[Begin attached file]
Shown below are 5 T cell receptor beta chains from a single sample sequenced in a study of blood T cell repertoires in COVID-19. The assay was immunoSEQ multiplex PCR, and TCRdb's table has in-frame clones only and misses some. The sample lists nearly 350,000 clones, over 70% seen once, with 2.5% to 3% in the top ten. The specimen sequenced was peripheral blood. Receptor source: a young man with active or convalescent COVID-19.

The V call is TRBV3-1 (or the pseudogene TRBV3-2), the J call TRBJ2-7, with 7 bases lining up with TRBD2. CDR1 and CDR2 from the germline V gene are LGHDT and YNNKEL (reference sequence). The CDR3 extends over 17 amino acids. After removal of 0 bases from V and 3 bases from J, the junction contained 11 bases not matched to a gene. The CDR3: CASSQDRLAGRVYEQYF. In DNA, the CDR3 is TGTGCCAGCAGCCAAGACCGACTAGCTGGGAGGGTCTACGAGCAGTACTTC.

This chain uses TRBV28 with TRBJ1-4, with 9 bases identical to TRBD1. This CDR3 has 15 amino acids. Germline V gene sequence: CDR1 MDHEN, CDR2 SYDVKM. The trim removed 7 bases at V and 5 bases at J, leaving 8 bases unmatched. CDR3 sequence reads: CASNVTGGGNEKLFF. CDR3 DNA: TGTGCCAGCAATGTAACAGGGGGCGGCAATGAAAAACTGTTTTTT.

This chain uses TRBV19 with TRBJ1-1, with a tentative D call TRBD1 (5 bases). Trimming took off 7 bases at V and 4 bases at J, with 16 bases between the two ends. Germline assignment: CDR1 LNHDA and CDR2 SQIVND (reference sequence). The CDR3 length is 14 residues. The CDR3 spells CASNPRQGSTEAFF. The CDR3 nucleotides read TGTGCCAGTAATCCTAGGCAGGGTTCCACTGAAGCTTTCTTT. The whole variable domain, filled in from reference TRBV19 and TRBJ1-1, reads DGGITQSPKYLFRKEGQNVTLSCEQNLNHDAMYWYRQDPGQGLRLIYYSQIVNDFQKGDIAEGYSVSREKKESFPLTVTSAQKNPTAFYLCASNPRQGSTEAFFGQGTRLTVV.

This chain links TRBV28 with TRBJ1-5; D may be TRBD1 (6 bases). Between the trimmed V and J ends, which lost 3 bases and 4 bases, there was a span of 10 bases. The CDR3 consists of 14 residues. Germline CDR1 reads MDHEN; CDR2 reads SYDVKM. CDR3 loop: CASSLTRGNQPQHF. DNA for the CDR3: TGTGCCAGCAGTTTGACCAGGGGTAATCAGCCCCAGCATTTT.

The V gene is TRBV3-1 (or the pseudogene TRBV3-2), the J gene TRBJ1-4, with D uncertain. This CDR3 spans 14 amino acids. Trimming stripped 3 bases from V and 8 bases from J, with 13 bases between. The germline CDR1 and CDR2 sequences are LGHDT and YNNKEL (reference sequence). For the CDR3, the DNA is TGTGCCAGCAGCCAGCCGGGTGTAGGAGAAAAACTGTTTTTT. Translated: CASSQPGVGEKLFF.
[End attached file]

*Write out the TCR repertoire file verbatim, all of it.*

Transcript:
Shown below are 5 T cell receptor beta chains from a single sample sequenced in a study of blood T cell repertoires in COVID-19. The assay was immunoSEQ multiplex PCR, and TCRdb's table has in-frame clones only and misses some. The sample lists nearly 350,000 clones, over 70% seen once, with 2.5% to 3% in the top ten. The specimen sequenced was peripheral blood. Receptor source: a young man with active or convalescent COVID-19.

The V call is TRBV3-1 (or the pseudogene TRBV3-2), the J call TRBJ2-7, with 7 bases lining up with TRBD2. CDR1 and CDR2 from the germline V gene are LGHDT and YNNKEL (reference sequence). The CDR3 extends over 17 amino acids. After removal of 0 bases from V and 3 bases from J, the junction contained 11 bases not matched to a gene. The CDR3: CASSQDRLAGRVYEQYF. In DNA, the CDR3 is TGTGCCAGCAGCCAAGACCGACTAGCTGGGAGGGTCTACGAGCAGTACTTC.

This chain uses TRBV28 with TRBJ1-4, with 9 bases identical to TRBD1. This CDR3 has 15 amino acids. Germline V gene sequence: CDR1 MDHEN, CDR2 SYDVKM. The trim removed 7 bases at V and 5 bases at J, leaving 8 bases unmatched. CDR3 sequence reads: CASNVTGGGNEKLFF. CDR3 DNA: TGTGCCAGCAATGTAACAGGGGGCGGCAATGAAAAACTGTTTTTT.

This chain uses TRBV19 with TRBJ1-1, with a tentative D call TRBD1 (5 bases). Trimming took off 7 bases at V and 4 bases at J, with 16 bases between the two ends. Germline assignment: CDR1 LNHDA and CDR2 SQIVND (reference sequence). The CDR3 length is 14 residues. The CDR3 spells CASNPRQGSTEAFF. The CDR3 nucleotides read TGTGCCAGTAATCCTAGGCAGGGTTCCACTGAAGCTTTCTTT. The whole variable domain, filled in from reference TRBV19 and TRBJ1-1, reads DGGITQSPKYLFRKEGQNVTLSCEQNLNHDAMYWYRQDPGQGLRLIYYSQIVNDFQKGDIAEGYSVSREKKESFPLTVTSAQKNPTAFYLCASNPRQGSTEAFFGQGTRLTVV.

This chain links TRBV28 with TRBJ1-5; D may be TRBD1 (6 bases). Between the trimmed V and J ends, which lost 3 bases and 4 bases, there was a span of 10 bases. The CDR3 consists of 14 residues. Germline CDR1 reads MDHEN; CDR2 reads SYDVKM. CDR3 loop: CASSLTRGNQPQHF. DNA for the CDR3: TGTGCCAGCAGTTTGACCAGGGGTAATCAGCCCCAGCATTTT.

The V gene is TRBV3-1 (or the pseudogene TRBV3-2), the J gene TRBJ1-4, with D uncertain. This CDR3 spans 14 amino acids. Trimming stripped 3 bases from V and 8 bases from J, with 13 bases between. The germline CDR1 and CDR2 sequences are LGHDT and YNNKEL (reference sequence). For the CDR3, the DNA is TGTGCCAGCAGCCAGCCGGGTGTAGGAGAAAAACTGTTTTTT. Translated: CASSQPGVGEKLFF.